Show your children how to love others like Jesus loves them. As you parent with grace, forgive and forget, your children will do the same. But you must also teach them to love others outside your family. Especially those who are very different from them. Watch for opportunities to offer biblical commentary on the issues of the day. The way you extend grace to others is the way they will. Show them by your actions how to love others unconditionally. Talk to your children about issues of race, religious pluralism, and sexual orientation. It’s even more important to show them what you believe. Befriend others who are not like you. Introduce them to your children. Have them in your home. You will teach your children how God loves them by showing them that you love people who are not like you at all. If you are not intentional about this you will inadvertently teach your children that you are only comfortable with people who are like you. This is not the way to help them experience God’s grace in diversity nor is it the way to prepare them for a future of growing (and necessary) diversity.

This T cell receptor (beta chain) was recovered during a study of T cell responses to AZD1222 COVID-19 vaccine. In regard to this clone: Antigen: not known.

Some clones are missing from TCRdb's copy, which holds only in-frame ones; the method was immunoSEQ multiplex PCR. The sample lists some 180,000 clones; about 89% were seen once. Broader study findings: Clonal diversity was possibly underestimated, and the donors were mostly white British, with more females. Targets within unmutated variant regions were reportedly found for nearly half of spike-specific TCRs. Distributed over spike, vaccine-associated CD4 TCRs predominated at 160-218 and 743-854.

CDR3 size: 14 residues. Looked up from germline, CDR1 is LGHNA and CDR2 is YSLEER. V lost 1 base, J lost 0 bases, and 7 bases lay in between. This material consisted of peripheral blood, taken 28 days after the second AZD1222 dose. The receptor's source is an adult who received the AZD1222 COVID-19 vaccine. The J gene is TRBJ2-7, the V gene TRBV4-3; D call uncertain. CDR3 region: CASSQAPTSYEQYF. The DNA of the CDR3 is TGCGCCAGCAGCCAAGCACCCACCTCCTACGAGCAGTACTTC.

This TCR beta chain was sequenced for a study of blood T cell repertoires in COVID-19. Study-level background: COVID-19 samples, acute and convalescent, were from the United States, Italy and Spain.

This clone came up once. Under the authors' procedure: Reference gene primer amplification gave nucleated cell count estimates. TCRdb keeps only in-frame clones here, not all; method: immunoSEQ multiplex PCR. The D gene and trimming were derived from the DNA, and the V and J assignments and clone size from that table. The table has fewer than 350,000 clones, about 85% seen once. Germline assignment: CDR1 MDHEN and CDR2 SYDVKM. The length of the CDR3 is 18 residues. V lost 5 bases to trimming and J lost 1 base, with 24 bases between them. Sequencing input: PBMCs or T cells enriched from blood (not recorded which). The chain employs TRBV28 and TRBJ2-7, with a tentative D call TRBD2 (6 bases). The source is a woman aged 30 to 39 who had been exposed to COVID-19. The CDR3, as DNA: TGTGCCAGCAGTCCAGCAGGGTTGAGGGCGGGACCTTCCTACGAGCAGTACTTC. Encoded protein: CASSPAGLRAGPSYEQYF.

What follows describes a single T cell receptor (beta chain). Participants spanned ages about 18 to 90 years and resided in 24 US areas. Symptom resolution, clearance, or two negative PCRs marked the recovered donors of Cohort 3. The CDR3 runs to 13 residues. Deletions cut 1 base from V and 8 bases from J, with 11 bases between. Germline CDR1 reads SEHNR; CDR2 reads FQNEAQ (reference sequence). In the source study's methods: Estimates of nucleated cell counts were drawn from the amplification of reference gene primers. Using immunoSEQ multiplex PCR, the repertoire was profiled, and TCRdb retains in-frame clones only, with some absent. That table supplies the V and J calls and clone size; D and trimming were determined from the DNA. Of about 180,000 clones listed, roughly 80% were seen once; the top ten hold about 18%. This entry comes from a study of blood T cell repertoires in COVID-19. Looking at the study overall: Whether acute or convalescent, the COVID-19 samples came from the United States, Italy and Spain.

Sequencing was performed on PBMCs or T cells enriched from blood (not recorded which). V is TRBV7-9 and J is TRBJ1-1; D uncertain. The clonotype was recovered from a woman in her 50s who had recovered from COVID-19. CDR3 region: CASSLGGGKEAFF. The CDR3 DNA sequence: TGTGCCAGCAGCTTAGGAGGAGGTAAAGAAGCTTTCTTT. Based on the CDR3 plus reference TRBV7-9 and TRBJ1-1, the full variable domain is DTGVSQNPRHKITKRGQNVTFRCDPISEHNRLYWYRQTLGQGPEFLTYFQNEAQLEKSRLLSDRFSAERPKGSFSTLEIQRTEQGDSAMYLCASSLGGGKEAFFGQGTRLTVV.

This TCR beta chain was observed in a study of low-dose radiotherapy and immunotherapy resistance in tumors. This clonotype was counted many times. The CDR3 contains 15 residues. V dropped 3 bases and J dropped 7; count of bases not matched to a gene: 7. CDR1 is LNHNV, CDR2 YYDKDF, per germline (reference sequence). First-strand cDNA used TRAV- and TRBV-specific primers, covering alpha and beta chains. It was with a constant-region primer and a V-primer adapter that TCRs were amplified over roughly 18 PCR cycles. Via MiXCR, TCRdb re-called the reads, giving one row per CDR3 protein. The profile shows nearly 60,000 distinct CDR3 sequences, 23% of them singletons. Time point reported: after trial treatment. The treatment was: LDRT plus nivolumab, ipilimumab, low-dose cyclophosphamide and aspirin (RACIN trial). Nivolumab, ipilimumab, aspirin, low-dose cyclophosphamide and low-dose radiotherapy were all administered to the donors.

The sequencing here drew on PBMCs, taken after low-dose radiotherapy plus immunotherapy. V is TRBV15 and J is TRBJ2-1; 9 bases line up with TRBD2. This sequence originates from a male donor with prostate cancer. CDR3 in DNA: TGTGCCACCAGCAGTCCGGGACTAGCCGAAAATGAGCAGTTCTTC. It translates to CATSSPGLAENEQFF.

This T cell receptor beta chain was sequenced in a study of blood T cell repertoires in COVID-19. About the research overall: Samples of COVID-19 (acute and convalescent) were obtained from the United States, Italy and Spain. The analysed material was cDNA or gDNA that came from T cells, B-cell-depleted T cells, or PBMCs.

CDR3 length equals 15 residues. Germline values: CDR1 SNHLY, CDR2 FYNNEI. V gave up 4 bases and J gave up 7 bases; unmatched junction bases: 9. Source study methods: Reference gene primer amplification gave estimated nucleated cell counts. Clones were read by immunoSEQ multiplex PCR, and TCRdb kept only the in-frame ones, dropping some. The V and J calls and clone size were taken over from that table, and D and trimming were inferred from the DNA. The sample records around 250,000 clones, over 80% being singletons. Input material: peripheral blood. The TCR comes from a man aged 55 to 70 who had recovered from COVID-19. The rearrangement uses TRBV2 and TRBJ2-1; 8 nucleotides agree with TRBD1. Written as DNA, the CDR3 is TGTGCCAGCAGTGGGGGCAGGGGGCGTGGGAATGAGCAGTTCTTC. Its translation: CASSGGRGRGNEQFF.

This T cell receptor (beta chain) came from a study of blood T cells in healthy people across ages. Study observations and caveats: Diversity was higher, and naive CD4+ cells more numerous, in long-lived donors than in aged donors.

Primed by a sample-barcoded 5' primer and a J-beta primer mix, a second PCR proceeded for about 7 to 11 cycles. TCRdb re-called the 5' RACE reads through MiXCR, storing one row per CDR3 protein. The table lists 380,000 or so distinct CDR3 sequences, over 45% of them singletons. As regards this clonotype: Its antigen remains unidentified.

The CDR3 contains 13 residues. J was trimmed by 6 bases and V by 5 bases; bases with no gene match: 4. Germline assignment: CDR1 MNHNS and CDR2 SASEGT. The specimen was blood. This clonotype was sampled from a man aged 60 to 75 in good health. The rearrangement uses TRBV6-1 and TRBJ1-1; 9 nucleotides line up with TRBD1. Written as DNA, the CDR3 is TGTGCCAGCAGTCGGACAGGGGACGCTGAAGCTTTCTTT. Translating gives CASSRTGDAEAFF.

5. You love being with them.

The most important way to show love to your children is by being with them. The old adage that children spell love, T. I. M. E. is true. You can talk about how much love your children and even tell them how much you love them (often via texts or voice mails for some), but nothing surpasses your presence. I love the story of the little boy who was talking with his classmates at school about who had the best dad. “My dad is very busy and has a really important job. He makes lots of money and tells a lot of people what to do every day.” Another boy, seeking to one up the other, said, “My dad is the president of his company and flies in his own private jet to get to meetings all around the country. He’s the best!” Finally, the third little boy spoke up excitedly, “My dad is here!” His dad then joined his son and his classmates for lunch. If you are going to call your children to follow you as you follow Jesus, they must see you do so firsthand.

Dads: be there.